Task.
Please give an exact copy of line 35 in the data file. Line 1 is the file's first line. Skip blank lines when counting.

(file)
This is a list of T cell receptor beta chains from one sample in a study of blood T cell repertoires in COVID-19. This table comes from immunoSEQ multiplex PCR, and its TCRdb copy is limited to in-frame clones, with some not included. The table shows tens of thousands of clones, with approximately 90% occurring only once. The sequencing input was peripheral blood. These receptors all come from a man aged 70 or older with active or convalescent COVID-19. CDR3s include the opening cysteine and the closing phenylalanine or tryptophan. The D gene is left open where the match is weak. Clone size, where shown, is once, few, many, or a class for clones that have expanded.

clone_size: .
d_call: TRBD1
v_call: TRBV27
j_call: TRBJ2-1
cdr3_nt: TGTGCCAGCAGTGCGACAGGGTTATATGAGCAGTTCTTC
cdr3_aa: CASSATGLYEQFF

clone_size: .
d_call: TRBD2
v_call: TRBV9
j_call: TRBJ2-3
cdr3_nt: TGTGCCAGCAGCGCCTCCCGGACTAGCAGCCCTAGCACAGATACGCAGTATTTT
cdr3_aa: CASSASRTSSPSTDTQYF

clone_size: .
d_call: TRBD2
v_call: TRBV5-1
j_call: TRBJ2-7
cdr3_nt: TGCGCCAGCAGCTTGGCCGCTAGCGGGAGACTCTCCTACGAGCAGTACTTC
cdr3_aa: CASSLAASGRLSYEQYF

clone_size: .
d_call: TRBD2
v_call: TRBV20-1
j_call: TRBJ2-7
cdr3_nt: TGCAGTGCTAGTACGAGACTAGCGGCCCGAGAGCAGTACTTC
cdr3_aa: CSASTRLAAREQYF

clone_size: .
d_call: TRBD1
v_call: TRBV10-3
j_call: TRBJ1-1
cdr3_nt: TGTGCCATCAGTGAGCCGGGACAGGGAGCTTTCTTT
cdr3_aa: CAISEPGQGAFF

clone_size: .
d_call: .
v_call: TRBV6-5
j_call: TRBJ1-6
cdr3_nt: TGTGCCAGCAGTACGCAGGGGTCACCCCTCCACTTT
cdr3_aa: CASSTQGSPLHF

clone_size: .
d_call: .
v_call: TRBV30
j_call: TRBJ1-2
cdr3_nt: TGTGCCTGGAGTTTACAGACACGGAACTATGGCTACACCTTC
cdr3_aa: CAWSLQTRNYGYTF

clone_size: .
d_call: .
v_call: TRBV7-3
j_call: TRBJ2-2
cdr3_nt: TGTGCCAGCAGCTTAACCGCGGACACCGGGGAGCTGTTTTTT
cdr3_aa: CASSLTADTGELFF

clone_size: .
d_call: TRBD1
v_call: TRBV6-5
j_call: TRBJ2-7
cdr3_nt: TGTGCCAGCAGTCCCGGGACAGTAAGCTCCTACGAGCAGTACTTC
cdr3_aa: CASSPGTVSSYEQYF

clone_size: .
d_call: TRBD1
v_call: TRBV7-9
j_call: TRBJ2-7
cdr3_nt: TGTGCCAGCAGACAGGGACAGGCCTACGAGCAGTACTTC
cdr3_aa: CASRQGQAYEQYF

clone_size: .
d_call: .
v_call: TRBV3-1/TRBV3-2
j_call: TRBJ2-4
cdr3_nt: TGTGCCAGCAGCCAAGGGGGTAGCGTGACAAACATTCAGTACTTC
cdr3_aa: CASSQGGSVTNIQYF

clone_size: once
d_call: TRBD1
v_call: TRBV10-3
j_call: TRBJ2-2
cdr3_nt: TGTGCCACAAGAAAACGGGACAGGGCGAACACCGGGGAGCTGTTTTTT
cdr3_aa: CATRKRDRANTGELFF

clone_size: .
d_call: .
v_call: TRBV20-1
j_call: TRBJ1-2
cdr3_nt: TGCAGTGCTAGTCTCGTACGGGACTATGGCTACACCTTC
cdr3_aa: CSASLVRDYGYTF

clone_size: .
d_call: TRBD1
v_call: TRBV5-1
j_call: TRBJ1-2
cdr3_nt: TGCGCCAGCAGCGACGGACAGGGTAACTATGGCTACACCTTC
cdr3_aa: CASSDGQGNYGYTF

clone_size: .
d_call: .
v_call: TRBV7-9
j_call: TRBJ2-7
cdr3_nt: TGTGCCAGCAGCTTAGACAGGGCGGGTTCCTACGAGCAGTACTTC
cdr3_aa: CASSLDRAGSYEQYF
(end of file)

j_call: TRBJ1-6